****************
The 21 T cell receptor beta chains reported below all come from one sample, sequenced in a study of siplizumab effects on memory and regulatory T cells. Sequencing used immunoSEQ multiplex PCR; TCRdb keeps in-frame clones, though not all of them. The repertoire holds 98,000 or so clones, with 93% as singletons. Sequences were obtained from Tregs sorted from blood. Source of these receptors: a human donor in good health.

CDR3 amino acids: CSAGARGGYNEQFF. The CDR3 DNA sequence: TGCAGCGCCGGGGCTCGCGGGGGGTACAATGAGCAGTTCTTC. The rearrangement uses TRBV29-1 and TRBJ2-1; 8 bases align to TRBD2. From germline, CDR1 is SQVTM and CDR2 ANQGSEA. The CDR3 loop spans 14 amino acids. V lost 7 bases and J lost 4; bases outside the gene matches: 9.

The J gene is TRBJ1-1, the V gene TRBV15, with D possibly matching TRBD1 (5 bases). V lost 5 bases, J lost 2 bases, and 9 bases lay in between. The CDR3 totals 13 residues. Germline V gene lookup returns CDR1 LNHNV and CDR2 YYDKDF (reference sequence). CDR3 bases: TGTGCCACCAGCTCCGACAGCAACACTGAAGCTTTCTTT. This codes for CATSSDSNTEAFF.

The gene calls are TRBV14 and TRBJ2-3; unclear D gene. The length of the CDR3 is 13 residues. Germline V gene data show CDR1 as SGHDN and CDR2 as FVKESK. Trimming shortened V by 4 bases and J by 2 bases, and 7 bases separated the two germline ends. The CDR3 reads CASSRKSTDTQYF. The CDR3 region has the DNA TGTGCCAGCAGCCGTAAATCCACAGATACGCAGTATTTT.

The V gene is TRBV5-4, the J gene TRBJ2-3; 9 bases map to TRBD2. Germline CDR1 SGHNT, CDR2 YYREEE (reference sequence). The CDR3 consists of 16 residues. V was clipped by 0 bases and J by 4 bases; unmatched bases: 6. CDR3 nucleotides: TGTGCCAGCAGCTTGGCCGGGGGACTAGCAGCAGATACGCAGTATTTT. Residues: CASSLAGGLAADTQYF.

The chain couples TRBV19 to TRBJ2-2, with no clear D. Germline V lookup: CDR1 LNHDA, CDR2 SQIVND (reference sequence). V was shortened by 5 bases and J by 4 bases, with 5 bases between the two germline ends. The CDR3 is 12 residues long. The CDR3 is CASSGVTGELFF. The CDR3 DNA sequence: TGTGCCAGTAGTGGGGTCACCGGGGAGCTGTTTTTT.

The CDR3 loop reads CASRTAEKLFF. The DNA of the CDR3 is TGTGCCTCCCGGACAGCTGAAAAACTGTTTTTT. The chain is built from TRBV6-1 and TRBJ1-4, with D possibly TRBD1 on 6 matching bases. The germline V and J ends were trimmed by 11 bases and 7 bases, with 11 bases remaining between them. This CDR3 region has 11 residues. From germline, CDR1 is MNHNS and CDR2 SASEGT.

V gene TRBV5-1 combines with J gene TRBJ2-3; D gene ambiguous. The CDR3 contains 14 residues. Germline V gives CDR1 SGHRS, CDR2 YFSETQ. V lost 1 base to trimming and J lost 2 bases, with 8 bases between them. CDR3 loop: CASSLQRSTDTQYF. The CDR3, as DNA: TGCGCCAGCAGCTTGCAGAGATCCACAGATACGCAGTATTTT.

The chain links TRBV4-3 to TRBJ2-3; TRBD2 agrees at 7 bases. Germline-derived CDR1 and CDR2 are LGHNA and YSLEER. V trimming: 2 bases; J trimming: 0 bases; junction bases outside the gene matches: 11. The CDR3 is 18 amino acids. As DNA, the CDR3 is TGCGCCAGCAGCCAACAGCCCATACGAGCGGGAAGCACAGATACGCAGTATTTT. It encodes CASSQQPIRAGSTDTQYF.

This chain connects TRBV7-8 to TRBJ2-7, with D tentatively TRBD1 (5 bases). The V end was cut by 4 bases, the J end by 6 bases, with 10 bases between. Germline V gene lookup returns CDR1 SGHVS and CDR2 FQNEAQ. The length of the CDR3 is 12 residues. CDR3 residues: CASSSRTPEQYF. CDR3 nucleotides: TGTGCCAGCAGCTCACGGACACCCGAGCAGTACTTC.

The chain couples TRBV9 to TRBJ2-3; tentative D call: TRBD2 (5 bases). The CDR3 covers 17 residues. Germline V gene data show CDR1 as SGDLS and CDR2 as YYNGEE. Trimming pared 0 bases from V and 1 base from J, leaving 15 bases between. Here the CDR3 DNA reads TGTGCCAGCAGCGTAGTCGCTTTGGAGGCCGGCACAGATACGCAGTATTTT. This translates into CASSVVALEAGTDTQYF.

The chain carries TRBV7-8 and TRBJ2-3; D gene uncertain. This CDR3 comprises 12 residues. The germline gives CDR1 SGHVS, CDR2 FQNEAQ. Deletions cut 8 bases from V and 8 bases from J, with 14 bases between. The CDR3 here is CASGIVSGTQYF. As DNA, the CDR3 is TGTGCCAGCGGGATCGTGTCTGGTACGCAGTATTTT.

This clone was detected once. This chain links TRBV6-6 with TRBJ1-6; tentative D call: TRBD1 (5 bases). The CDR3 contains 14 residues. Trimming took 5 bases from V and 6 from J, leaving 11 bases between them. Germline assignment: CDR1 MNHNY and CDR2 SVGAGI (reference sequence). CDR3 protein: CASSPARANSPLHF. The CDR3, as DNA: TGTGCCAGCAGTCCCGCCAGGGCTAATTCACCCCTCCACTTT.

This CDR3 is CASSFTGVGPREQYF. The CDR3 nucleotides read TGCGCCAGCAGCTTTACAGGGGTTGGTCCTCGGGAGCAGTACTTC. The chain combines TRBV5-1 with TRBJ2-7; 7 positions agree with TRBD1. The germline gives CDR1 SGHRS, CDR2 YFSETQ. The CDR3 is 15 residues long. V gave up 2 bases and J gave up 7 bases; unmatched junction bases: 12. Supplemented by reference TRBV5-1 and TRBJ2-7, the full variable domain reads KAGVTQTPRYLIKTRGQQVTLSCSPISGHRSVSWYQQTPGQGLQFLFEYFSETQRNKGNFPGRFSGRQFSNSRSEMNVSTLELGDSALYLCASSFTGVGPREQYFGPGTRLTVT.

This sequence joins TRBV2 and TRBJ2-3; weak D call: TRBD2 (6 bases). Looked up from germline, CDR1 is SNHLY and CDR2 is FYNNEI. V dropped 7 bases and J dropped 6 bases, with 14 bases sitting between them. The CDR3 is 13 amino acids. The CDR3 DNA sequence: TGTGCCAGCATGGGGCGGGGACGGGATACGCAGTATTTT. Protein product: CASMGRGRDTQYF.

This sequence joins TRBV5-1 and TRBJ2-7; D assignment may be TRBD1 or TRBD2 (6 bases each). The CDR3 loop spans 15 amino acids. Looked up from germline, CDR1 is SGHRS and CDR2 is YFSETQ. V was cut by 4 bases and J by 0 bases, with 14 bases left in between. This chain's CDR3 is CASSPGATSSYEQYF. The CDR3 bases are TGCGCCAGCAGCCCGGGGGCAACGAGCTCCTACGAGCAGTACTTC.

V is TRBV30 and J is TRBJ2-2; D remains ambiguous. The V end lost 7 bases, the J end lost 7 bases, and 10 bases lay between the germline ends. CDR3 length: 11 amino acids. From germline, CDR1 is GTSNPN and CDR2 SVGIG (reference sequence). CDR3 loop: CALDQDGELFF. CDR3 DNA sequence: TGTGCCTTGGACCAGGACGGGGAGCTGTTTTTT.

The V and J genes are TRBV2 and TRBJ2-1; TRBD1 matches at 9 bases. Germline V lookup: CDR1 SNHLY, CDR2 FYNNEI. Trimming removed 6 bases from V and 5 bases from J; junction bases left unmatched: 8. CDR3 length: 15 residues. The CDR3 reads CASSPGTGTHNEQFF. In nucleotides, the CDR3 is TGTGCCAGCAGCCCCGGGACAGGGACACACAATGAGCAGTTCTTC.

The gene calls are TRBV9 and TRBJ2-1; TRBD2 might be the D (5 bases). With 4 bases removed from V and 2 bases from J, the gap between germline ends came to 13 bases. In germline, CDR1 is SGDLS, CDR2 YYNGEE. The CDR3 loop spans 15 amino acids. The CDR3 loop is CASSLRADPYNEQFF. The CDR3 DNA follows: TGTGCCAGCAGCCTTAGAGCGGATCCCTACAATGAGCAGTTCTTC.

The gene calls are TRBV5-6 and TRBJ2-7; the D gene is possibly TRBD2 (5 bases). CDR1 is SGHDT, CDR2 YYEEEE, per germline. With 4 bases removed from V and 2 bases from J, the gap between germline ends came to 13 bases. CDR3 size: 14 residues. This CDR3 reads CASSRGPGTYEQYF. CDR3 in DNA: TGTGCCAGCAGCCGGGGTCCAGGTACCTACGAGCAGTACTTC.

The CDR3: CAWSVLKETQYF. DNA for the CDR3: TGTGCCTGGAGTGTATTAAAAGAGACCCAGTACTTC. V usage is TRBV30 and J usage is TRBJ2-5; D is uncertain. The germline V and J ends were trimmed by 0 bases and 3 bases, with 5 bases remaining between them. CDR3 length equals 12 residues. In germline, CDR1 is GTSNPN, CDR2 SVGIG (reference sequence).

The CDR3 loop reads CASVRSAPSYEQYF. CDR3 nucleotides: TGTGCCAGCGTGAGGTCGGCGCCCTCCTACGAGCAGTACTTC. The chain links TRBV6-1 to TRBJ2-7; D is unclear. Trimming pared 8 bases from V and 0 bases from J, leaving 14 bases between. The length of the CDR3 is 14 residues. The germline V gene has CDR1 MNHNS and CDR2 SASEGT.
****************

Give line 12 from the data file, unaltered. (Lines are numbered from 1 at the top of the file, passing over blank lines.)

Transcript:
The chain carries TRBV7-8 and TRBJ2-3; D gene uncertain. This CDR3 comprises 12 residues. The germline gives CDR1 SGHVS, CDR2 FQNEAQ. Deletions cut 8 bases from V and 8 bases from J, with 14 bases between. The CDR3 here is CASGIVSGTQYF. As DNA, the CDR3 is TGTGCCAGCGGGATCGTGTCTGGTACGCAGTATTTT.